MeSH Terms: Animals, CA1 Region, Hippocampal, CA3 Region, Hippocampal, Channelrhodopsins, Electric Stimulation, Excitatory Amino Acid Agonists, Excitatory Amino Acid Antagonists, Hippocampus, In Vitro Techniques, Inhibitory Postsynaptic Potentials, Interneurons, Long-Term Potentiation, Male, Mice, Mice, Inbred C57BL, Mice, Transgenic, Models, Biological, Parvalbumins, Patch-Clamp Techniques, Receptors, Metabotropic Glutamate
Show Abstract · Added February 18, 2016
Of the eight metabotropic glutamate (mGlu) receptor subtypes, only mGlu7 is expressed presynaptically at the Schaffer collateral (SC)-CA1 synapse in the hippocampus in adult animals. Coupled with the inhibitory effects of Group III mGlu receptor agonists on transmission at this synapse, mGlu7 is thought to be the predominant autoreceptor responsible for regulating glutamate release at SC terminals. However, the lack of mGlu7-selective pharmacological tools has hampered direct testing of this hypothesis. We used a novel, selective mGlu7-negative allosteric modulator (NAM), ADX71743, and a newly described Group III mGlu receptor agonist, LSP4-2022, to elucidate the role of mGlu7 in modulating transmission in hippocampal area CA1 in adult C57BL/6J male mice. Interestingly, although mGlu7 agonists inhibit SC-CA1 EPSPs, we found no evidence for activation of mGlu7 by stimulation of SC-CA1 afferents. However, LSP4-2022 also reduced evoked monosynaptic IPSCs in CA1 pyramidal cells and, in contrast to its effect on SC-CA1 EPSPs, ADX71743 reversed the ability of high-frequency stimulation of SC afferents to reduce IPSC amplitudes. Furthermore, blockade of mGlu7 prevented induction of LTP at the SC-CA1 synapse and activation of mGlu7 potentiated submaximal LTP. Together, these data suggest that mGlu7 serves as a heteroreceptor at inhibitory synapses in area CA1 and that the predominant effect of activation of mGlu7 by stimulation of glutamatergic afferents is disinhibition, rather than reduced excitatory transmission. Furthermore, this mGlu7-mediated disinhibition is required for induction of LTP at the SC-CA1 synapse, suggesting that mGlu7 could serve as a novel therapeutic target for treatment of cognitive disorders.
Copyright © 2015 the authors 0270-6474/15/357600-16$15.00/0.
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Anticholinergic drugs rescue synaptic plasticity in DYT1 dystonia: role of M1 muscarinic receptors.
Maltese M, Martella G, Madeo G, Fagiolo I, Tassone A, Ponterio G, Sciamanna G, Burbaud P, Conn PJ, Bonsi P, Pisani A
(2014) Mov Disord 29: 1655-65
MeSH Terms: Animals, Biophysics, Cholinergic Antagonists, Corpus Striatum, Electric Stimulation, Excitatory Postsynaptic Potentials, In Vitro Techniques, Long-Term Potentiation, Mice, Mice, Transgenic, Molecular Chaperones, Mutation, Neurons, Patch-Clamp Techniques, Synapses, Thalamus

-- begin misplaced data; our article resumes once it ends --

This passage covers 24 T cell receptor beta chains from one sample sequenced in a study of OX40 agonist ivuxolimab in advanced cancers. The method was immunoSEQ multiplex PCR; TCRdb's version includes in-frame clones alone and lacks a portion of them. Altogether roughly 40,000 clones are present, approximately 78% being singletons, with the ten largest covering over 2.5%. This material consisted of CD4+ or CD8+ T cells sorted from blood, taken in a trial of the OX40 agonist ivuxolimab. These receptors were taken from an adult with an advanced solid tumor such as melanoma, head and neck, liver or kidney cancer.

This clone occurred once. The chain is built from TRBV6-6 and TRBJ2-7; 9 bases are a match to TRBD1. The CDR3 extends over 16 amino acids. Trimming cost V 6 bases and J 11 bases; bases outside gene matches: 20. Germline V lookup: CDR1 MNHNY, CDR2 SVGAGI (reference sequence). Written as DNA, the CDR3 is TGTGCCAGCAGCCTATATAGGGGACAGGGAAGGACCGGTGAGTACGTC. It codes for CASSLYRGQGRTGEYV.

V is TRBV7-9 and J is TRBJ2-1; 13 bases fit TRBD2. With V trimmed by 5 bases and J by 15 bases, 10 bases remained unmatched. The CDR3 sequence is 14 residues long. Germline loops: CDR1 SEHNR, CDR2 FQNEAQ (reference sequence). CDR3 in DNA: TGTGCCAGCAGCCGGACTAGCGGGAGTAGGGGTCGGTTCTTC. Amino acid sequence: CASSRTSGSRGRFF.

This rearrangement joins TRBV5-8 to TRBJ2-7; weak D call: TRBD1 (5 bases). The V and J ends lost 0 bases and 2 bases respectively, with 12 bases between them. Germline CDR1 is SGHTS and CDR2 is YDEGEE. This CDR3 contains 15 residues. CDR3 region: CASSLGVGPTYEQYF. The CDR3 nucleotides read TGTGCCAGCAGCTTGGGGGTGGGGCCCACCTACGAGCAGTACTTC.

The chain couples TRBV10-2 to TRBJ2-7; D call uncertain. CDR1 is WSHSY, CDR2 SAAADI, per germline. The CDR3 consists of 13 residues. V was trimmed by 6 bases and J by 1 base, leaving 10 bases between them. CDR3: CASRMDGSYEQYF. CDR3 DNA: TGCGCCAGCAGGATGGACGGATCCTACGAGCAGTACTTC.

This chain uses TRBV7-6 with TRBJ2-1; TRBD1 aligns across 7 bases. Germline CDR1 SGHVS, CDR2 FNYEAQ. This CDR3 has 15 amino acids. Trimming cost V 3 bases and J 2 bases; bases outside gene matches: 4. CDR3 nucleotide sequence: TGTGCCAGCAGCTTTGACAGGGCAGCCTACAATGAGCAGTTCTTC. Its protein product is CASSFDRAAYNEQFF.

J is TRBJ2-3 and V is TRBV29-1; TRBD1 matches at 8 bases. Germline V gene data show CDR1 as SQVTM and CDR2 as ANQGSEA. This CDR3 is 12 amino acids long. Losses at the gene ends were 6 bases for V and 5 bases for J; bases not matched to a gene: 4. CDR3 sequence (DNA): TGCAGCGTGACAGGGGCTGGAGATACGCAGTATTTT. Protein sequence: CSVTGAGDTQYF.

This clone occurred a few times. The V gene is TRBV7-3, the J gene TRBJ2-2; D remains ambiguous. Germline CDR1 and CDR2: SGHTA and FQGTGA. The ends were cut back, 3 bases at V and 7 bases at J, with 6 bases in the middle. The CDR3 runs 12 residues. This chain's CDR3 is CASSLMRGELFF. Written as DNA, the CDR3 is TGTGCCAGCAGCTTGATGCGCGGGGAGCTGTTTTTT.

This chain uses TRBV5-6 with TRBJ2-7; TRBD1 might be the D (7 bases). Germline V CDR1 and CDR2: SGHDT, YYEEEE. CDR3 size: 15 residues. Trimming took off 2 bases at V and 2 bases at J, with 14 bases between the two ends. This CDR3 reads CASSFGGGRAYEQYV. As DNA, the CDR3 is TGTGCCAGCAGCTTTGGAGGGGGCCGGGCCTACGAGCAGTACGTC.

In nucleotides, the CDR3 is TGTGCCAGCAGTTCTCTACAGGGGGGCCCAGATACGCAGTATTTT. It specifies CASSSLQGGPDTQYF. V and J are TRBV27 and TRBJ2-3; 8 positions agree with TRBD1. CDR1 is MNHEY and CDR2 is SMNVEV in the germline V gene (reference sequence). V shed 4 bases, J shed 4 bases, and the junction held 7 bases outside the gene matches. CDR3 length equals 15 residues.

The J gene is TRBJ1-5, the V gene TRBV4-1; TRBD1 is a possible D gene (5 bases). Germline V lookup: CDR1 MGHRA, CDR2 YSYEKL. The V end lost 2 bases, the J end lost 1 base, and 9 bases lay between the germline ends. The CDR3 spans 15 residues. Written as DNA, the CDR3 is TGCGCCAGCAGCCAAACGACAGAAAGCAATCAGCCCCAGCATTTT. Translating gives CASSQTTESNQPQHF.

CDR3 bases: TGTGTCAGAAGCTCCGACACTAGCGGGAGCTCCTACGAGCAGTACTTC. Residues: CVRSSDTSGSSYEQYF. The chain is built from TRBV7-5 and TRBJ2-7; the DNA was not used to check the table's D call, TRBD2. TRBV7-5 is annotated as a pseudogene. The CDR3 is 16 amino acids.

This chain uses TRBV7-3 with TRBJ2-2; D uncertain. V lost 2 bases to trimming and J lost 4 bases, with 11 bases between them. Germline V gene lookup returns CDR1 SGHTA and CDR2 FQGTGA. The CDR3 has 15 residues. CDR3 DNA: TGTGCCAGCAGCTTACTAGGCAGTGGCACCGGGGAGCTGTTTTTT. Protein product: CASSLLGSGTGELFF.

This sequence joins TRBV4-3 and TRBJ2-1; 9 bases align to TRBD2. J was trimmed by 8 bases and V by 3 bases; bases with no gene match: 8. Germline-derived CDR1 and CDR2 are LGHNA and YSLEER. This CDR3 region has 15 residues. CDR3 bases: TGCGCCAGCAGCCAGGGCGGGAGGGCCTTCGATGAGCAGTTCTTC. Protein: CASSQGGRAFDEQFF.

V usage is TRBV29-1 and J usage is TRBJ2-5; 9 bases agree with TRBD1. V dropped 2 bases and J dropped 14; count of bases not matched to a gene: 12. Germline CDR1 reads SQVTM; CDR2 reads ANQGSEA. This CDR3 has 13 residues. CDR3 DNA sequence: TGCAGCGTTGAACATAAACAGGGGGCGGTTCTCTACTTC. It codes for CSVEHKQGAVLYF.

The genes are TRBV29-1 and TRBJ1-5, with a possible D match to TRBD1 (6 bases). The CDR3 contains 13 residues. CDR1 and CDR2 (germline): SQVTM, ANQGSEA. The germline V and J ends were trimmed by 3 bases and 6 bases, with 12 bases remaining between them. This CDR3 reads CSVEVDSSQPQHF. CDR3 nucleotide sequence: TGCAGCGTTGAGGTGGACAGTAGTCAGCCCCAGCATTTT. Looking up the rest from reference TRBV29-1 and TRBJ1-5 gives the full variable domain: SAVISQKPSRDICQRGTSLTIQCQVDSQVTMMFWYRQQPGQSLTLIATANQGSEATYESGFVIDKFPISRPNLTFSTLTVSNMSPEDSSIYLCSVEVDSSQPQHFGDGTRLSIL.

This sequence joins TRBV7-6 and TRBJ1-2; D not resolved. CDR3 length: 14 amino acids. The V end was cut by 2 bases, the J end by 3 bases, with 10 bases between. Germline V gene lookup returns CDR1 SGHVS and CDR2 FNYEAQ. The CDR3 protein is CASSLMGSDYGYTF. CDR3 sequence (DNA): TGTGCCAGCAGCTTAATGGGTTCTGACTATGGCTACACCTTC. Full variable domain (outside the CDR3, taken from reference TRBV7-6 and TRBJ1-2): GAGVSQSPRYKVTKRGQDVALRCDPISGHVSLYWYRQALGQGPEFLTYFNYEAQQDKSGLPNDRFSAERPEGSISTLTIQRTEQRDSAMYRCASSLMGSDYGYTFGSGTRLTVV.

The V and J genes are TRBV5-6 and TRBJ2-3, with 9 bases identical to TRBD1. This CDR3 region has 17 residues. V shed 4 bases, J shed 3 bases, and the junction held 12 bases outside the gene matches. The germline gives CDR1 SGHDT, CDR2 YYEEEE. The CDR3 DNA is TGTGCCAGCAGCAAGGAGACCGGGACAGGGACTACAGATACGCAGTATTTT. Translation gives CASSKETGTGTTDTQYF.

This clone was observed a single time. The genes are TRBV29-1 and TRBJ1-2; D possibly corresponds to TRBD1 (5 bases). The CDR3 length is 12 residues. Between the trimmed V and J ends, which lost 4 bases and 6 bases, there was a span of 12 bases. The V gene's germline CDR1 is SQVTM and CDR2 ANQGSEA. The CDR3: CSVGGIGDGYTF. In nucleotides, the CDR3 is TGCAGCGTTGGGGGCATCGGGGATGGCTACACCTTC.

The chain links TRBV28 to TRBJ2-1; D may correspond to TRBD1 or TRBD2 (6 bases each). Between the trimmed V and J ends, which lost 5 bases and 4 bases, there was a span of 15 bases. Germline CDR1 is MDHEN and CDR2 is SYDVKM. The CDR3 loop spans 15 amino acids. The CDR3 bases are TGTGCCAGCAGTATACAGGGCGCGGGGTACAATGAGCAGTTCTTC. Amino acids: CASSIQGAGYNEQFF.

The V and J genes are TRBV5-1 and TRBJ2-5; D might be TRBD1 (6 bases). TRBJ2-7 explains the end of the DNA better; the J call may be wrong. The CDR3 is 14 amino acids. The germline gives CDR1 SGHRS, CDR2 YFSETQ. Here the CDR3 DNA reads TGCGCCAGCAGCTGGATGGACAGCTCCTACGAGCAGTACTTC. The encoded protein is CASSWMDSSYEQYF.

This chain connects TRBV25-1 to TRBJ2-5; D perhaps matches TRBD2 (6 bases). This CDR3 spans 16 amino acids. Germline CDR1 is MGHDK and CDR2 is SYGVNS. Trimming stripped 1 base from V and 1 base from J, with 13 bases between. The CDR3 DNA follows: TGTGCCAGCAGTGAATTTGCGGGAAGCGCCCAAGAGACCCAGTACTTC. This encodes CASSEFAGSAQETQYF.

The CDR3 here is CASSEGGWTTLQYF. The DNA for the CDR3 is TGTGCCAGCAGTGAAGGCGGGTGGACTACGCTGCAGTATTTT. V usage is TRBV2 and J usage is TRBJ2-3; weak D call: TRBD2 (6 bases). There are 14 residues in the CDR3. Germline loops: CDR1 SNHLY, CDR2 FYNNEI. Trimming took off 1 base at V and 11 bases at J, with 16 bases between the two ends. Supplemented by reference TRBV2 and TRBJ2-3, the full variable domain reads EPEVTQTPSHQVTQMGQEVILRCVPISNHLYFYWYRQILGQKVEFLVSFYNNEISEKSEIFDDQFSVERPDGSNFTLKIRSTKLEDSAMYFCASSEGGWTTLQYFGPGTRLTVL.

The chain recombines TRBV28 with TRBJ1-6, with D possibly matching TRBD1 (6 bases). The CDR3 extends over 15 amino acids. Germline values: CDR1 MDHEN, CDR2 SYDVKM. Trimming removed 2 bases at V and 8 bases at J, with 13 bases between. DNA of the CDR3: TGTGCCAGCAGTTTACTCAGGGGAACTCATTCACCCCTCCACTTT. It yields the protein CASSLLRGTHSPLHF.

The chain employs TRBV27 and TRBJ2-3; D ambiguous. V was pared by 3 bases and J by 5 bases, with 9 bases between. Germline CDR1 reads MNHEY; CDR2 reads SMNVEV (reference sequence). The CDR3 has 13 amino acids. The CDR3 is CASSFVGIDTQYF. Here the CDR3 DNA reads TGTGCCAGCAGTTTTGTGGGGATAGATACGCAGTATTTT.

Show Abstract · Added February 19, 2015
Broad-spectrum muscarinic receptor antagonists have represented the first available treatment for different movement disorders such as dystonia. However, the specificity of these drugs and their mechanism of action is not entirely clear. We performed a systematic analysis of the effects of anticholinergic drugs on short- and long-term plasticity recorded from striatal medium spiny neurons from DYT1 dystonia knock-in (Tor1a(+/Δgag) ) mice heterozygous for ΔE-torsinA and their controls (Tor1a(+/+) mice). Antagonists were chosen that had previously been proposed to be selective for muscarinic receptor subtypes and included pirenzepine, trihexyphenydil, biperiden, orphenadrine, and a novel selective M1 antagonist, VU0255035. Tor1a(+/Δgag) mice exhibited a significant impairment of corticostriatal synaptic plasticity. Anticholinergics had no significant effects on intrinsic membrane properties and on short-term plasticity of striatal neurons. However, they exhibited a differential ability to restore the corticostriatal plasticity deficits. A complete rescue of both long-term depression (LTD) and synaptic depotentiation (SD) was obtained by applying the M1 -preferring antagonists pirenzepine and trihexyphenidyl as well as VU0255035. Conversely, the nonselective antagonist orphenadrine produced only a partial rescue of synaptic plasticity, whereas biperiden and ethopropazine failed to restore plasticity. The selectivity for M1 receptors was further demonstrated by their ability to counteract the M1 -dependent potentiation of N-methyl-d-aspartate (NMDA) current recorded from striatal neurons. Our study demonstrates that selective M1 muscarinic receptor antagonism offsets synaptic plasticity deficits in the striatum of mice with the DYT1 dystonia mutation, providing a potential mechanistic rationale for the development of improved antimuscarinic therapies for this movement disorder.